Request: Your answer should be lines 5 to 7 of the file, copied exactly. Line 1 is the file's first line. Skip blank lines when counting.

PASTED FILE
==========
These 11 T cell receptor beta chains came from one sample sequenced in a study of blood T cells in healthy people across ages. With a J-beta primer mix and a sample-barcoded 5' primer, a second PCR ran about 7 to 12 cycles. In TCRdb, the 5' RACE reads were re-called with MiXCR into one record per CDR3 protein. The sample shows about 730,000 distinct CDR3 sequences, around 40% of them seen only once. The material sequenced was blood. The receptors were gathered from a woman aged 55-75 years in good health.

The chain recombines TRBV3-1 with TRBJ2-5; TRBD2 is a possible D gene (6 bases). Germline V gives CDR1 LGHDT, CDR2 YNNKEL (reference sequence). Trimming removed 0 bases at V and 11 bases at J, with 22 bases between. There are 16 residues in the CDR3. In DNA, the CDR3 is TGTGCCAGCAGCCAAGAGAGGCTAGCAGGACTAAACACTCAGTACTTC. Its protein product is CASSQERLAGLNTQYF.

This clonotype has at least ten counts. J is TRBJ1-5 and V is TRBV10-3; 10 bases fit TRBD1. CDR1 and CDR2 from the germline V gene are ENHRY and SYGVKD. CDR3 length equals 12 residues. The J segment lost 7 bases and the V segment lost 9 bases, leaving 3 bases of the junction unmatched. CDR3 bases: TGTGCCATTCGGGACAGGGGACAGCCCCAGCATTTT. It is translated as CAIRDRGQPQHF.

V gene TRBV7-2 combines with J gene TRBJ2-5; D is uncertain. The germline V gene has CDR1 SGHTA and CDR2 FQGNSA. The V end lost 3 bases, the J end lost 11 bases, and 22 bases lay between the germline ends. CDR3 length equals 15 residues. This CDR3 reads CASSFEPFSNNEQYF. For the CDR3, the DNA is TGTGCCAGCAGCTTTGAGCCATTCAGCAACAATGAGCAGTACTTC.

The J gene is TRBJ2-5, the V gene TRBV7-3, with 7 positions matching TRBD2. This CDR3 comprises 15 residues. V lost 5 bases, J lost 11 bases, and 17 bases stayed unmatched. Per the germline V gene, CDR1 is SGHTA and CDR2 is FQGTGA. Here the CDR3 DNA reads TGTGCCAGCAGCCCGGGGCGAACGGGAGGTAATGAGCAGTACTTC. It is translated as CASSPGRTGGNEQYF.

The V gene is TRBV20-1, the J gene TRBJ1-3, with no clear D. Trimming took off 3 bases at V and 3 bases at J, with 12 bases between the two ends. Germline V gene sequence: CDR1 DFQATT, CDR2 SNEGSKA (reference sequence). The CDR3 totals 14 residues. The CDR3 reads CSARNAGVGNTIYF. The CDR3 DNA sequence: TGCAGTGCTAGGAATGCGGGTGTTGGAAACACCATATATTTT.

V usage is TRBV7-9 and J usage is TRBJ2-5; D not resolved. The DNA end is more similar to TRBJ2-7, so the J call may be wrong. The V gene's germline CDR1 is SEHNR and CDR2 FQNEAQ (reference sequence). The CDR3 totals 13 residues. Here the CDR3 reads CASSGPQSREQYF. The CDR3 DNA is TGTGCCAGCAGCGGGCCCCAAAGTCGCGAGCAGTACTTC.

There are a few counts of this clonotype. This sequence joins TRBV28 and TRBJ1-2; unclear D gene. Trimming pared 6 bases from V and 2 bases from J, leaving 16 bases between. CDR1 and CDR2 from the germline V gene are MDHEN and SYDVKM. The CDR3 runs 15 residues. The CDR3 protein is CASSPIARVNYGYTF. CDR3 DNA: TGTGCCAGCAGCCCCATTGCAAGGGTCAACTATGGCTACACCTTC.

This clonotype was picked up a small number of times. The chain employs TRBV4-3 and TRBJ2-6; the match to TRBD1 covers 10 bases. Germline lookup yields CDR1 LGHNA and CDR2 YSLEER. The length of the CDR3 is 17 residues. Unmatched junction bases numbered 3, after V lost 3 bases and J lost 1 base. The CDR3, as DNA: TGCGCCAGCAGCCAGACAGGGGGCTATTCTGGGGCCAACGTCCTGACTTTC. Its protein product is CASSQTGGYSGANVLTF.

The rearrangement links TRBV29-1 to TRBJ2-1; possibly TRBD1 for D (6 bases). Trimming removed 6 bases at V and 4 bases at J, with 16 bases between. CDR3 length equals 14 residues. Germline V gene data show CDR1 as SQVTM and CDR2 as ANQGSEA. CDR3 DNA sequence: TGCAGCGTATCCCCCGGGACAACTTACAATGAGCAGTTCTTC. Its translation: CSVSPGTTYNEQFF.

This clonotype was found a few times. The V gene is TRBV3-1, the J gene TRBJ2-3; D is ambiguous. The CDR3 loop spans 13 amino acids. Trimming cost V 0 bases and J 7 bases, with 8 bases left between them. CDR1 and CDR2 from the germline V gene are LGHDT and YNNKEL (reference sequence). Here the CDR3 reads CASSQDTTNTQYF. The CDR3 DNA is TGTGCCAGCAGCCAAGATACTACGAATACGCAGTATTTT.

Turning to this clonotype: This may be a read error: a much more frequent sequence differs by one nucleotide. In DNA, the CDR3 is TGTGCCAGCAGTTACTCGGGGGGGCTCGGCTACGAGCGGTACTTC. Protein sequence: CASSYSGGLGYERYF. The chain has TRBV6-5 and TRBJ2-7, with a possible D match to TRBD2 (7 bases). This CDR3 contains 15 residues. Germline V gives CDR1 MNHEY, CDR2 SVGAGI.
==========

The J gene is TRBJ2-5, the V gene TRBV7-3, with 7 positions matching TRBD2. This CDR3 comprises 15 residues. V lost 5 bases, J lost 11 bases, and 17 bases stayed unmatched. Per the germline V gene, CDR1 is SGHTA and CDR2 is FQGTGA. Here the CDR3 DNA reads TGTGCCAGCAGCCCGGGGCGAACGGGAGGTAATGAGCAGTACTTC. It is translated as CASSPGRTGGNEQYF.

The V gene is TRBV20-1, the J gene TRBJ1-3, with no clear D. Trimming took off 3 bases at V and 3 bases at J, with 12 bases between the two ends. Germline V gene sequence: CDR1 DFQATT, CDR2 SNEGSKA (reference sequence). The CDR3 totals 14 residues. The CDR3 reads CSARNAGVGNTIYF. The CDR3 DNA sequence: TGCAGTGCTAGGAATGCGGGTGTTGGAAACACCATATATTTT.

V usage is TRBV7-9 and J usage is TRBJ2-5; D not resolved. The DNA end is more similar to TRBJ2-7, so the J call may be wrong. The V gene's germline CDR1 is SEHNR and CDR2 FQNEAQ (reference sequence). The CDR3 totals 13 residues. Here the CDR3 reads CASSGPQSREQYF. The CDR3 DNA is TGTGCCAGCAGCGGGCCCCAAAGTCGCGAGCAGTACTTC.